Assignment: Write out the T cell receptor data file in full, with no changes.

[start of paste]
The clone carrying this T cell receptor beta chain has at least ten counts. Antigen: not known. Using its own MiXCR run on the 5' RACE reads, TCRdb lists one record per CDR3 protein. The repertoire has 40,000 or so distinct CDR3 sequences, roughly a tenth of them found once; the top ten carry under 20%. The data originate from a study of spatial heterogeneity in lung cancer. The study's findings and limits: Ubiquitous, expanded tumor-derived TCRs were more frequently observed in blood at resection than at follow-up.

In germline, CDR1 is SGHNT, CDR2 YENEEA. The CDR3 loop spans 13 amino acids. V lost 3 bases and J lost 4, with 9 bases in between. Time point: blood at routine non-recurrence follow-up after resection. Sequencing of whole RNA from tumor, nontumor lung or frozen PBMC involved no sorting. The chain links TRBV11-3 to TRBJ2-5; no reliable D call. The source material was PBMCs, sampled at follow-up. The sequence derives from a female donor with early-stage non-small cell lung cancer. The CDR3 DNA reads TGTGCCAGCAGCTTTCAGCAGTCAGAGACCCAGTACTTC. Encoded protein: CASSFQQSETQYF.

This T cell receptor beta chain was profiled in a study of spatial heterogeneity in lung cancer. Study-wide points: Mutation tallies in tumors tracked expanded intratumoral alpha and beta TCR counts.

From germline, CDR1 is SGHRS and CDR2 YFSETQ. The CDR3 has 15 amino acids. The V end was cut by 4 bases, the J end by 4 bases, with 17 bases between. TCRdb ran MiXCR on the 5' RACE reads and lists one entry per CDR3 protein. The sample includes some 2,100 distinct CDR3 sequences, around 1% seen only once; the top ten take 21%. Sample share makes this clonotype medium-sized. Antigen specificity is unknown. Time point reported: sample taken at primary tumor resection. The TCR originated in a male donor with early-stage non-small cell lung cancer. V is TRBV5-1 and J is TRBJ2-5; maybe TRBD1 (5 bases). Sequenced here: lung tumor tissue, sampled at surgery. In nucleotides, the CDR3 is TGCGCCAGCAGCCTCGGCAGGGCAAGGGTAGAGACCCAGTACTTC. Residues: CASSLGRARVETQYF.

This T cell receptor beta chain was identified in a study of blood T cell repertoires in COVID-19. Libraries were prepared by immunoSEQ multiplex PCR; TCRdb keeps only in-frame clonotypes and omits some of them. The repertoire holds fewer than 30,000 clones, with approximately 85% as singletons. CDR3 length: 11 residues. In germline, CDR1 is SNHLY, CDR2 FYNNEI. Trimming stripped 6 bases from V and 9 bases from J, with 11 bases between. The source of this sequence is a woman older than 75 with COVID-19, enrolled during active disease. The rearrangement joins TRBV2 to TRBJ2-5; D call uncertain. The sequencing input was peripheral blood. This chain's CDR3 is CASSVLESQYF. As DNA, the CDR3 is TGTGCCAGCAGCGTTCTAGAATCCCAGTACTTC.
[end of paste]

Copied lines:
The clone carrying this T cell receptor beta chain has at least ten counts. Antigen: not known. Using its own MiXCR run on the 5' RACE reads, TCRdb lists one record per CDR3 protein. The repertoire has 40,000 or so distinct CDR3 sequences, roughly a tenth of them found once; the top ten carry under 20%. The data originate from a study of spatial heterogeneity in lung cancer. The study's findings and limits: Ubiquitous, expanded tumor-derived TCRs were more frequently observed in blood at resection than at follow-up.

In germline, CDR1 is SGHNT, CDR2 YENEEA. The CDR3 loop spans 13 amino acids. V lost 3 bases and J lost 4, with 9 bases in between. Time point: blood at routine non-recurrence follow-up after resection. Sequencing of whole RNA from tumor, nontumor lung or frozen PBMC involved no sorting. The chain links TRBV11-3 to TRBJ2-5; no reliable D call. The source material was PBMCs, sampled at follow-up. The sequence derives from a female donor with early-stage non-small cell lung cancer. The CDR3 DNA reads TGTGCCAGCAGCTTTCAGCAGTCAGAGACCCAGTACTTC. Encoded protein: CASSFQQSETQYF.

This T cell receptor beta chain was profiled in a study of spatial heterogeneity in lung cancer. Study-wide points: Mutation tallies in tumors tracked expanded intratumoral alpha and beta TCR counts.

From germline, CDR1 is SGHRS and CDR2 YFSETQ. The CDR3 has 15 amino acids. The V end was cut by 4 bases, the J end by 4 bases, with 17 bases between. TCRdb ran MiXCR on the 5' RACE reads and lists one entry per CDR3 protein. The sample includes some 2,100 distinct CDR3 sequences, around 1% seen only once; the top ten take 21%. Sample share makes this clonotype medium-sized. Antigen specificity is unknown. Time point reported: sample taken at primary tumor resection. The TCR originated in a male donor with early-stage non-small cell lung cancer. V is TRBV5-1 and J is TRBJ2-5; maybe TRBD1 (5 bases). Sequenced here: lung tumor tissue, sampled at surgery. In nucleotides, the CDR3 is TGCGCCAGCAGCCTCGGCAGGGCAAGGGTAGAGACCCAGTACTTC. Residues: CASSLGRARVETQYF.

This T cell receptor beta chain was identified in a study of blood T cell repertoires in COVID-19. Libraries were prepared by immunoSEQ multiplex PCR; TCRdb keeps only in-frame clonotypes and omits some of them. The repertoire holds fewer than 30,000 clones, with approximately 85% as singletons. CDR3 length: 11 residues. In germline, CDR1 is SNHLY, CDR2 FYNNEI. Trimming stripped 6 bases from V and 9 bases from J, with 11 bases between. The source of this sequence is a woman older than 75 with COVID-19, enrolled during active disease. The rearrangement joins TRBV2 to TRBJ2-5; D call uncertain. The sequencing input was peripheral blood. This chain's CDR3 is CASSVLESQYF. As DNA, the CDR3 is TGTGCCAGCAGCGTTCTAGAATCCCAGTACTTC.